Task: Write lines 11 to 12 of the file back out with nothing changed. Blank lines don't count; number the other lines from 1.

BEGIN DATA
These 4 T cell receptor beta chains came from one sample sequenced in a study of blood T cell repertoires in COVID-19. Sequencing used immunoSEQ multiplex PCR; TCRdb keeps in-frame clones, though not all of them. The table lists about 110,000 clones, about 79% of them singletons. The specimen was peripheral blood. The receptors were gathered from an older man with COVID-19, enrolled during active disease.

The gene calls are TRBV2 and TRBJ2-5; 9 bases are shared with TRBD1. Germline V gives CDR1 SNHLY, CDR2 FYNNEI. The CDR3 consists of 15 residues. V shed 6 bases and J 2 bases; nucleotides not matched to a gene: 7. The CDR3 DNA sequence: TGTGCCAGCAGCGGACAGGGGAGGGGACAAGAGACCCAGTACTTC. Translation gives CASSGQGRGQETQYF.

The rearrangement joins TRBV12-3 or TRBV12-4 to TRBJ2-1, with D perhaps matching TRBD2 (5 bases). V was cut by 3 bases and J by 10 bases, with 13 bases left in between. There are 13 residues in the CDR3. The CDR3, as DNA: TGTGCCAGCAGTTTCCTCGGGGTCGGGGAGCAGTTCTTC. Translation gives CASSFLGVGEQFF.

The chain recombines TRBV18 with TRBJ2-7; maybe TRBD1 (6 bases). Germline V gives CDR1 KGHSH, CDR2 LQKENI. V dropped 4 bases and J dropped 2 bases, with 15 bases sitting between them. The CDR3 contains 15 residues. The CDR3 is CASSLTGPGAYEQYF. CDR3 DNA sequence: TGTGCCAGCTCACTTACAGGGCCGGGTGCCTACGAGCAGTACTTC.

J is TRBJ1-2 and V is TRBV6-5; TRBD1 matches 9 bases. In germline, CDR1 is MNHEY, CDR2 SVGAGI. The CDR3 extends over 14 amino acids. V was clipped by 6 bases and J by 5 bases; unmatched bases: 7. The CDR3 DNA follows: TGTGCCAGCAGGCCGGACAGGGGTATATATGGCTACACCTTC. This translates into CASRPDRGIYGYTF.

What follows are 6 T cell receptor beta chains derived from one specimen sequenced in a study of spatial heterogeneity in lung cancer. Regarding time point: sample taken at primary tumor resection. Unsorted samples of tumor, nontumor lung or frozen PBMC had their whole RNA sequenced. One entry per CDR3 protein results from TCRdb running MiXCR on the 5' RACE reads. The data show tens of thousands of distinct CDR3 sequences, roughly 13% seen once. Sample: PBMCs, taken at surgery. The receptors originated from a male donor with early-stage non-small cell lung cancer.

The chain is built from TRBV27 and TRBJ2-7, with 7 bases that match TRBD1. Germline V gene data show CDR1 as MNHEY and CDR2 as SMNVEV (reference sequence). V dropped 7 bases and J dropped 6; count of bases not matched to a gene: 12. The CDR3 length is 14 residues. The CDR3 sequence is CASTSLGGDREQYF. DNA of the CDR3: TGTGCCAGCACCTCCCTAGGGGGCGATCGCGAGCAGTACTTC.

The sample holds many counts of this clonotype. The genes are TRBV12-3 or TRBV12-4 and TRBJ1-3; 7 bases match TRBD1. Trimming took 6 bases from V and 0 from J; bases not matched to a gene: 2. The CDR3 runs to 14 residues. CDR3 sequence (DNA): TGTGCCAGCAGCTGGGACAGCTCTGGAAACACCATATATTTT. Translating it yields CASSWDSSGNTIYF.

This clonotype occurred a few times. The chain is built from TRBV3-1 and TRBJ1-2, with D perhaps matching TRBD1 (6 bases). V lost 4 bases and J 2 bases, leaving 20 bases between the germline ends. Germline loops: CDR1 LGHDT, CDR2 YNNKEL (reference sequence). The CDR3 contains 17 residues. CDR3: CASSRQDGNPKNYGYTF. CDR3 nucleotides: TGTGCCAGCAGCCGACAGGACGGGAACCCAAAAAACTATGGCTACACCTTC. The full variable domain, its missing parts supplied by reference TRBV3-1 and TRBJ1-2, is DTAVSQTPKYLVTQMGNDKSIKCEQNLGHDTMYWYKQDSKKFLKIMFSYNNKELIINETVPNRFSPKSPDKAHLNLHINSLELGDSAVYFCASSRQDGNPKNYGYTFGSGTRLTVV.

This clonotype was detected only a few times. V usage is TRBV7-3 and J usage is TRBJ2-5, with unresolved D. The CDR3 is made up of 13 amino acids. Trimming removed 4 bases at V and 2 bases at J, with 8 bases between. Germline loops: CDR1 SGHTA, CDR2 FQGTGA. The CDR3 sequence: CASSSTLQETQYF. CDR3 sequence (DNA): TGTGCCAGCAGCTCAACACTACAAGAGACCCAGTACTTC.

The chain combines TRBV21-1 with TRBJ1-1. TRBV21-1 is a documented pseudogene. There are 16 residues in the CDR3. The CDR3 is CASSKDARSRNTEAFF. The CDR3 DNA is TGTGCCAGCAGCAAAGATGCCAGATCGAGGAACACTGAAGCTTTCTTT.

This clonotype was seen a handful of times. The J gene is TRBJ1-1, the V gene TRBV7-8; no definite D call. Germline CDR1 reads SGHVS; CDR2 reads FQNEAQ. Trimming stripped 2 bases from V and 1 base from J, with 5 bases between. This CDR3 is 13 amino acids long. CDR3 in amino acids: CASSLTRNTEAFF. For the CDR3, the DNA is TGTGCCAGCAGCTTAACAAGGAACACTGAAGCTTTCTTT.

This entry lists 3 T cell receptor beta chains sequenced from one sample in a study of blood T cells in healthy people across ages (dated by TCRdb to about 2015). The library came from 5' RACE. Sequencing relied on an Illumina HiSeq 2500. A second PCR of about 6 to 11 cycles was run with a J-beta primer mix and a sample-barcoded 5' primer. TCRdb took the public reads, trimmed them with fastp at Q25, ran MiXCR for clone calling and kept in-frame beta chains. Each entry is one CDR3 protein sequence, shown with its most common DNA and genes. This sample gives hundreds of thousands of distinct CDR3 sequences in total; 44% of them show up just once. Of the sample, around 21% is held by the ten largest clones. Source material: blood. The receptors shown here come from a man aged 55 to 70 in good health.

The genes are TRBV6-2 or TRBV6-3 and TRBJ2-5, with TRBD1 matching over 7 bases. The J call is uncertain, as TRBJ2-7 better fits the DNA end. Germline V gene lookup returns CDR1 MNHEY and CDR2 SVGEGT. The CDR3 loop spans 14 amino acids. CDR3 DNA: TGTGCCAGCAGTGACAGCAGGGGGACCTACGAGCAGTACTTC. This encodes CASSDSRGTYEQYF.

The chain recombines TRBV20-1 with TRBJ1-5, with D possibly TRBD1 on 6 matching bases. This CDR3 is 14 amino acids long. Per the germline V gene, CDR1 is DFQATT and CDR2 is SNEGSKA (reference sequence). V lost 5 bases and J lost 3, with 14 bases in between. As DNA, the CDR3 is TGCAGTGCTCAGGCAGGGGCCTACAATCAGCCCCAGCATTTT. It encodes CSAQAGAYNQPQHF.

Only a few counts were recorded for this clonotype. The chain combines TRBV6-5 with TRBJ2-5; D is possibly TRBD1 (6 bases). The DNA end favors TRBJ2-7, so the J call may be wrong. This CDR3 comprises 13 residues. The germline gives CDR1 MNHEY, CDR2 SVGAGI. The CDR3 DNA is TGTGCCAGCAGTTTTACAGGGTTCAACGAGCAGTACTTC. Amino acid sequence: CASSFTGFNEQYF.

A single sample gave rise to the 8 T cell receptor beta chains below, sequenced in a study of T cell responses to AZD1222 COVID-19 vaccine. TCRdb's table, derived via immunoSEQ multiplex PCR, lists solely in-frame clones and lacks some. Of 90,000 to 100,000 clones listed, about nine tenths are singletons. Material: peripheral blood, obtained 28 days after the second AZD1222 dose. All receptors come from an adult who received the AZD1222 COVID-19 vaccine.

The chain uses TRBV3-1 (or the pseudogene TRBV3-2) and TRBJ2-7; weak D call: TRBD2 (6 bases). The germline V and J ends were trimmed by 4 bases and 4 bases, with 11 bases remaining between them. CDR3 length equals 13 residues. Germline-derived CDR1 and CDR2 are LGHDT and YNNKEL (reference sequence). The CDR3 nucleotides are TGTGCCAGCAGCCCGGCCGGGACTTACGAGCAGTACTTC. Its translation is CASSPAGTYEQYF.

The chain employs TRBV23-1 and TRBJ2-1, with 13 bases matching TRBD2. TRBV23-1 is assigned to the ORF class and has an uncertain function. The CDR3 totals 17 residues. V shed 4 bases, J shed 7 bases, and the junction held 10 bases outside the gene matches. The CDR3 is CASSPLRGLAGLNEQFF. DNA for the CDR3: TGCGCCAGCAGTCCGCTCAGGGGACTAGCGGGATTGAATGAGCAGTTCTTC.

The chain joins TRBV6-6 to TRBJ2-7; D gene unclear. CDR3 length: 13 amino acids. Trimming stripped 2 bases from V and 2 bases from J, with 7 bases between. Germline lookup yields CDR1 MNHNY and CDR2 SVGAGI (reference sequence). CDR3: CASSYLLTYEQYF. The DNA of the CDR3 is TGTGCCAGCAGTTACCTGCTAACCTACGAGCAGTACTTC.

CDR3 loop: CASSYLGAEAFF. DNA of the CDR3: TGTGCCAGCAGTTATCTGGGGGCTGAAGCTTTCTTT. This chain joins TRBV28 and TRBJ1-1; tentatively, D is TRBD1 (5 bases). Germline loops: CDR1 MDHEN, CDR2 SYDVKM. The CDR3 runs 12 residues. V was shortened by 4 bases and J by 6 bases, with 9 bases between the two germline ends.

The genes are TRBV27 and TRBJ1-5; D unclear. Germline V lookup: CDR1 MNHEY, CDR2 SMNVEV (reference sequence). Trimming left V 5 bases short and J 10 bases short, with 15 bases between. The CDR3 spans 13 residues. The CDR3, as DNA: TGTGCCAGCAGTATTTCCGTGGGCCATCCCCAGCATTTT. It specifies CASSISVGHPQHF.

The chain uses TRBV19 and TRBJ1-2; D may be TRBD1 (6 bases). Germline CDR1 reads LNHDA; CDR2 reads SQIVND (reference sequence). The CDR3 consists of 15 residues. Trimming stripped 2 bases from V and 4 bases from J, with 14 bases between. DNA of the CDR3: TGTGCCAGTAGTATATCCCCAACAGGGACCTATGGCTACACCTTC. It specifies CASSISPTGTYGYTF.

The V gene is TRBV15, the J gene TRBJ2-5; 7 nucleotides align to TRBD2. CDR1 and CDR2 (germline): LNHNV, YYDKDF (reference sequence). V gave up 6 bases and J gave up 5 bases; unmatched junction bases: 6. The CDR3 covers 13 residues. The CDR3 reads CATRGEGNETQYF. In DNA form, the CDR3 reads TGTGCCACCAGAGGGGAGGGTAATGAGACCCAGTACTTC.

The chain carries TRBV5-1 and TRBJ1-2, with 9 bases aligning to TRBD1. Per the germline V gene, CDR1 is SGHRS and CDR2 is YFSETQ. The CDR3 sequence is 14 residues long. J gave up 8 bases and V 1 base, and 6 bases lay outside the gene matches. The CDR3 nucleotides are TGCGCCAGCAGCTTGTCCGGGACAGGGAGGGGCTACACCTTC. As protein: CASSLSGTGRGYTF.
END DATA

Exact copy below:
The chain combines TRBV21-1 with TRBJ1-1. TRBV21-1 is a documented pseudogene. There are 16 residues in the CDR3. The CDR3 is CASSKDARSRNTEAFF. The CDR3 DNA is TGTGCCAGCAGCAAAGATGCCAGATCGAGGAACACTGAAGCTTTCTTT.

This clonotype was seen a handful of times. The J gene is TRBJ1-1, the V gene TRBV7-8; no definite D call. Germline CDR1 reads SGHVS; CDR2 reads FQNEAQ. Trimming stripped 2 bases from V and 1 base from J, with 5 bases between. This CDR3 is 13 amino acids long. CDR3 in amino acids: CASSLTRNTEAFF. For the CDR3, the DNA is TGTGCCAGCAGCTTAACAAGGAACACTGAAGCTTTCTTT.